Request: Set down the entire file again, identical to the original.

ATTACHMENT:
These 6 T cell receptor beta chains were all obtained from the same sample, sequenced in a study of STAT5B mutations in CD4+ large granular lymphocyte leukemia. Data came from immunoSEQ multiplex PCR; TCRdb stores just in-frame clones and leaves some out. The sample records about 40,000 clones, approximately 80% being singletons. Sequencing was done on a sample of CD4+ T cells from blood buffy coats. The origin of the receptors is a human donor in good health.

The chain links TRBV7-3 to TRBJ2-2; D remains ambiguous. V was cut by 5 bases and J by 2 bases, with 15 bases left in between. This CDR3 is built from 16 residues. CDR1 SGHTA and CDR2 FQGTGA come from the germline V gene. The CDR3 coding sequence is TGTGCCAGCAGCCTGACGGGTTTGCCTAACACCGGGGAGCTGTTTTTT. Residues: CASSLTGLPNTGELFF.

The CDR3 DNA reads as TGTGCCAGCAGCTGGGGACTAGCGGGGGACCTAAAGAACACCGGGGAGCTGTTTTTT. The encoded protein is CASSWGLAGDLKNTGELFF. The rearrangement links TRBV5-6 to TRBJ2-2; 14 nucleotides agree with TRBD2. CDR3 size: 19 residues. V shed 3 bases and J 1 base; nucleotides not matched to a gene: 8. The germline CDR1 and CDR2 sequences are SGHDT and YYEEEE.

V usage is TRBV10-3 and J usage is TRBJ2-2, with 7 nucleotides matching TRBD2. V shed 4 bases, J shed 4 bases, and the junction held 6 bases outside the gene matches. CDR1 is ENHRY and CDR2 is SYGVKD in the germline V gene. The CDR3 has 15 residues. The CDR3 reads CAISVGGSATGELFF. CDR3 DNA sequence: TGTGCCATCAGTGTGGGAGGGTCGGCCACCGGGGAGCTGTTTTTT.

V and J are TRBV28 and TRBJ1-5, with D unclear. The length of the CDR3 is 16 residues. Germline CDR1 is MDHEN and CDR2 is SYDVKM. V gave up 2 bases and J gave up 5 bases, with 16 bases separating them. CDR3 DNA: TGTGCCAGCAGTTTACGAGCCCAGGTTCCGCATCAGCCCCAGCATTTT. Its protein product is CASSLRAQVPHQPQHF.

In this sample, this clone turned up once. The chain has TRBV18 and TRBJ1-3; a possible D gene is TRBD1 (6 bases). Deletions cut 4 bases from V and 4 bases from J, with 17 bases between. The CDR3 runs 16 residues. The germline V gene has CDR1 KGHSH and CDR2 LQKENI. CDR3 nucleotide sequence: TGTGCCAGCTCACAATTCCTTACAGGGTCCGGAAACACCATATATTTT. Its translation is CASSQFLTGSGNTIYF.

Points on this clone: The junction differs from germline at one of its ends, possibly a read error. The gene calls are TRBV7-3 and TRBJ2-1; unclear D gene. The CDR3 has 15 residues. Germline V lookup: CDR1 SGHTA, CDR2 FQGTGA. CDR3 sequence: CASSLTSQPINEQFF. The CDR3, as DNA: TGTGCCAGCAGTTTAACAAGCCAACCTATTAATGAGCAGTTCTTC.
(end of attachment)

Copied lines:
These 6 T cell receptor beta chains were all obtained from the same sample, sequenced in a study of STAT5B mutations in CD4+ large granular lymphocyte leukemia. Data came from immunoSEQ multiplex PCR; TCRdb stores just in-frame clones and leaves some out. The sample records about 40,000 clones, approximately 80% being singletons. Sequencing was done on a sample of CD4+ T cells from blood buffy coats. The origin of the receptors is a human donor in good health.

The chain links TRBV7-3 to TRBJ2-2; D remains ambiguous. V was cut by 5 bases and J by 2 bases, with 15 bases left in between. This CDR3 is built from 16 residues. CDR1 SGHTA and CDR2 FQGTGA come from the germline V gene. The CDR3 coding sequence is TGTGCCAGCAGCCTGACGGGTTTGCCTAACACCGGGGAGCTGTTTTTT. Residues: CASSLTGLPNTGELFF.

The CDR3 DNA reads as TGTGCCAGCAGCTGGGGACTAGCGGGGGACCTAAAGAACACCGGGGAGCTGTTTTTT. The encoded protein is CASSWGLAGDLKNTGELFF. The rearrangement links TRBV5-6 to TRBJ2-2; 14 nucleotides agree with TRBD2. CDR3 size: 19 residues. V shed 3 bases and J 1 base; nucleotides not matched to a gene: 8. The germline CDR1 and CDR2 sequences are SGHDT and YYEEEE.

V usage is TRBV10-3 and J usage is TRBJ2-2, with 7 nucleotides matching TRBD2. V shed 4 bases, J shed 4 bases, and the junction held 6 bases outside the gene matches. CDR1 is ENHRY and CDR2 is SYGVKD in the germline V gene. The CDR3 has 15 residues. The CDR3 reads CAISVGGSATGELFF. CDR3 DNA sequence: TGTGCCATCAGTGTGGGAGGGTCGGCCACCGGGGAGCTGTTTTTT.

V and J are TRBV28 and TRBJ1-5, with D unclear. The length of the CDR3 is 16 residues. Germline CDR1 is MDHEN and CDR2 is SYDVKM. V gave up 2 bases and J gave up 5 bases, with 16 bases separating them. CDR3 DNA: TGTGCCAGCAGTTTACGAGCCCAGGTTCCGCATCAGCCCCAGCATTTT. Its protein product is CASSLRAQVPHQPQHF.

In this sample, this clone turned up once. The chain has TRBV18 and TRBJ1-3; a possible D gene is TRBD1 (6 bases). Deletions cut 4 bases from V and 4 bases from J, with 17 bases between. The CDR3 runs 16 residues. The germline V gene has CDR1 KGHSH and CDR2 LQKENI. CDR3 nucleotide sequence: TGTGCCAGCTCACAATTCCTTACAGGGTCCGGAAACACCATATATTTT. Its translation is CASSQFLTGSGNTIYF.

Points on this clone: The junction differs from germline at one of its ends, possibly a read error. The gene calls are TRBV7-3 and TRBJ2-1; unclear D gene. The CDR3 has 15 residues. Germline V lookup: CDR1 SGHTA, CDR2 FQGTGA. CDR3 sequence: CASSLTSQPINEQFF. The CDR3, as DNA: TGTGCCAGCAGTTTAACAAGCCAACCTATTAATGAGCAGTTCTTC.